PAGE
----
Psychosocial evaluation of candidates for solid organ transplantation

Pippa Bailey*, Nikhil Vergis, Michael Allison, Amy Riddell, Emma Massey

*Corresponding author for this work

Research output: Contribution to journalReview articleAcademicpeer-review

Abstract

Transplant candidates should undergo an assessment of their mental health, social support, lifestyle, and behaviors. The primary aims of this “psychosocial evaluation” are to ensure that transplantation is of benefit to life expectancy and quality of life, and to allow optimization of the candidate and transplant outcomes. The content of psychosocial evaluations is informed by evidence regarding pretransplant psychosocial predictors of transplant outcomes. This review summarizes the current literature on pretransplant psychosocial predictors of transplant outcomes across differing solid organ transplants and discusses the limitations of existing research. Pretransplant depression, substance misuse, and nonadherence are associated with poorer posttransplant outcomes. Depression, smoking, and high levels of prescription opioid use are associated with reduced posttransplant survival. Pretransplant nonadherence is associated with posttransplant rejection, and nonadherence may mediate the effects of other psychosocial variables such as substance misuse. There is evidence to suggest that social support is associated with likelihood of substance misuse relapse after transplantation, but there is a lack of consistent evidence for an association between social support and posttransplant adherence, rejection, or survival across all organ transplant types. Psychosocial evaluations should be undertaken by a trained individual and should comprise multiple consultations with the transplant candidate, family members, and healthcare professionals. Tools exist that can be useful for guiding and standardizing assessment, but research is needed to determine how well scores predict posttransplant outcomes. Few studies have evaluated interventions designed to improve psychosocial functioning specifically pretransplant. We highlight the challenges of carrying out such research and make recommendations regarding future work.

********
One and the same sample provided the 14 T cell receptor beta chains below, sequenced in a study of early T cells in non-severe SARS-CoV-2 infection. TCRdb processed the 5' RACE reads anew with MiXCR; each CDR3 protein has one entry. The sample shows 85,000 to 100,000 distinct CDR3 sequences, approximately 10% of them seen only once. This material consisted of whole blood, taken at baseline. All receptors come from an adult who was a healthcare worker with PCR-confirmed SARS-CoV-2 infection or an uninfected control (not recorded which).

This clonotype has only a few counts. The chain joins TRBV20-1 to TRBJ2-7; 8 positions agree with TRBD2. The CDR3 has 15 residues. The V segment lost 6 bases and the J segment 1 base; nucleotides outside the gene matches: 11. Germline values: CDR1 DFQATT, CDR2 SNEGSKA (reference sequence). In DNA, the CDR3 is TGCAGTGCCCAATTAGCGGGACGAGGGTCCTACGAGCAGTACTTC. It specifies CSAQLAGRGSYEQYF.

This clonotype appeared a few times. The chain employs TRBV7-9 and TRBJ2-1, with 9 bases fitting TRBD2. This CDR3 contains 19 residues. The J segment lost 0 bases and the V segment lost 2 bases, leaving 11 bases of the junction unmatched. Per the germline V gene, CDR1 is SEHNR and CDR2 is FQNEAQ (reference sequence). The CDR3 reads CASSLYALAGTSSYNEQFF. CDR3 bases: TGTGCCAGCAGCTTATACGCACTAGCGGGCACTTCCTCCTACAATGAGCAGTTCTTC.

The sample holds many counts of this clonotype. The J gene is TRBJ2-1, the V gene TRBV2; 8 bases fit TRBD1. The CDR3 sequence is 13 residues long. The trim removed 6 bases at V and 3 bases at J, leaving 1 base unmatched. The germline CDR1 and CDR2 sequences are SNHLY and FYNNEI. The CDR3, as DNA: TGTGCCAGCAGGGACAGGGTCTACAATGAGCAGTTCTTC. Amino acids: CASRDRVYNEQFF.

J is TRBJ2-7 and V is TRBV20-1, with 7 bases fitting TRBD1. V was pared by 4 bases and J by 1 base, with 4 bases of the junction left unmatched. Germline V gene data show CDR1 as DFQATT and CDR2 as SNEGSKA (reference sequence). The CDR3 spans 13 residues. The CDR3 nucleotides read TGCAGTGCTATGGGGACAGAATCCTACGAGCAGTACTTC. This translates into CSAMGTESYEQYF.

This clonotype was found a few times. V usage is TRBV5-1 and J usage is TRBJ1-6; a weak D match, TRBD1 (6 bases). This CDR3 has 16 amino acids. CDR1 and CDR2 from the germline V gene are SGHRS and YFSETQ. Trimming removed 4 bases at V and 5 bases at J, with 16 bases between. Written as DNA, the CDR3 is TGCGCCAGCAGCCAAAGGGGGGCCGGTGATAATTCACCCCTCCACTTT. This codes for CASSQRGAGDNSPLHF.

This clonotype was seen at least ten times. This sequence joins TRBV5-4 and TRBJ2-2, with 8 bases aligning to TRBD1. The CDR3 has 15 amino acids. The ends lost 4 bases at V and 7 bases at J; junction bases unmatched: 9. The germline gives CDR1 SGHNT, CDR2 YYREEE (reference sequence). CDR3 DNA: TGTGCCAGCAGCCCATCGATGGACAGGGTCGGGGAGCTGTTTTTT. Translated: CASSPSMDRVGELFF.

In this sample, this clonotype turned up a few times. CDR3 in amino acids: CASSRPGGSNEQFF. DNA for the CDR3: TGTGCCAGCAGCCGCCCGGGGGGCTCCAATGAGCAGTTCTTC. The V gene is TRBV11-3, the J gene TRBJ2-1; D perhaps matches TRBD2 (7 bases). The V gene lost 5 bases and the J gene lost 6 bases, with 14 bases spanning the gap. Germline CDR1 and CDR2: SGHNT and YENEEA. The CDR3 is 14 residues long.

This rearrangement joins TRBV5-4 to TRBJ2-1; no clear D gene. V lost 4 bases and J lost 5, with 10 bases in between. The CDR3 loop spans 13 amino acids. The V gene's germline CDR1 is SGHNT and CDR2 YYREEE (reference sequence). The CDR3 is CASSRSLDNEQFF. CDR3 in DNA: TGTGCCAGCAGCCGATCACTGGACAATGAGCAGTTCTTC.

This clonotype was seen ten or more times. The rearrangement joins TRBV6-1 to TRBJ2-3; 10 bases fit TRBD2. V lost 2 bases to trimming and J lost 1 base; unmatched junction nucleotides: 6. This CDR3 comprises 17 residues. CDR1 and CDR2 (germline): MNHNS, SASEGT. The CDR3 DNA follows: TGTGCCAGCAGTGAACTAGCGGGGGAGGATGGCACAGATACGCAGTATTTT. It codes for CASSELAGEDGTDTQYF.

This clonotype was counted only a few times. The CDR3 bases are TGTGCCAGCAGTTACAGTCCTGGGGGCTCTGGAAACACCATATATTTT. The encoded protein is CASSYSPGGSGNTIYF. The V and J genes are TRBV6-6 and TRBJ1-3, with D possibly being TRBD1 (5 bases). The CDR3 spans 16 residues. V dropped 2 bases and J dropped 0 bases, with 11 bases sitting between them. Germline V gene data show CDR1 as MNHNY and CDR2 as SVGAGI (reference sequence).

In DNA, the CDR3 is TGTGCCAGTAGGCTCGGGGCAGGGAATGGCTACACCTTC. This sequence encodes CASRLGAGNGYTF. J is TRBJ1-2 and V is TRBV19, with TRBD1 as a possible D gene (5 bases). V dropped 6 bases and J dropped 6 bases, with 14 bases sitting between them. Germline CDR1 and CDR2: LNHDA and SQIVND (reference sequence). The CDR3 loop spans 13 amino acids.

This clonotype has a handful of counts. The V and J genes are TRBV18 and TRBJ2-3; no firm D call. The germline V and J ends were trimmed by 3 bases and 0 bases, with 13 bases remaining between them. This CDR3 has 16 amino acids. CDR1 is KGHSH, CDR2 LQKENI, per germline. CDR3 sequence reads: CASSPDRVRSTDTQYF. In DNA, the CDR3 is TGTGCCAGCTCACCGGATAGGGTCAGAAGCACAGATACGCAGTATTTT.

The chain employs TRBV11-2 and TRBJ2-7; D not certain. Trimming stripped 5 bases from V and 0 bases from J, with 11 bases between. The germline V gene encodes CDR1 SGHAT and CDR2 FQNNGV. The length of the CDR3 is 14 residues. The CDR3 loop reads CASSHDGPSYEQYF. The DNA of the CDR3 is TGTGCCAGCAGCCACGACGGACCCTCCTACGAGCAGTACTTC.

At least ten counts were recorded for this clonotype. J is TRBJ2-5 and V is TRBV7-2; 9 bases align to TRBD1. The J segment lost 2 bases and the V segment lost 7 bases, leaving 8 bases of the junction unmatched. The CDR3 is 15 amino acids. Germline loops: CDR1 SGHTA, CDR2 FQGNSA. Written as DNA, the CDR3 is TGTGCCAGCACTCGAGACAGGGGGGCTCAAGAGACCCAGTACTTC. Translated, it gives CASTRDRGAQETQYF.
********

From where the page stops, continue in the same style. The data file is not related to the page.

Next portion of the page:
Original languageEnglish
Pages (from-to)E292-E302
JournalTransplantation
Volume105
Issue number12
DOIs
Publication statusPublished - 1 Dec 2021

Bibliographical note

Funding Information:
P.B. is funded by a Wellcome Trust Clinical Research Career Development Fellowship (Reference 214554/Z/18/Z). N.V. is funded by a Wellcome Trust Imperial College Post-Doctoral Post-CCT Fellowship (reference: 294834/Z/16/Z). N.V. also acknowledges support from the Imperial Biomedical Research Centre.

Publisher Copyright:
Copyright © 2021 Wolters Kluwer Health, Inc. All rights reserved.

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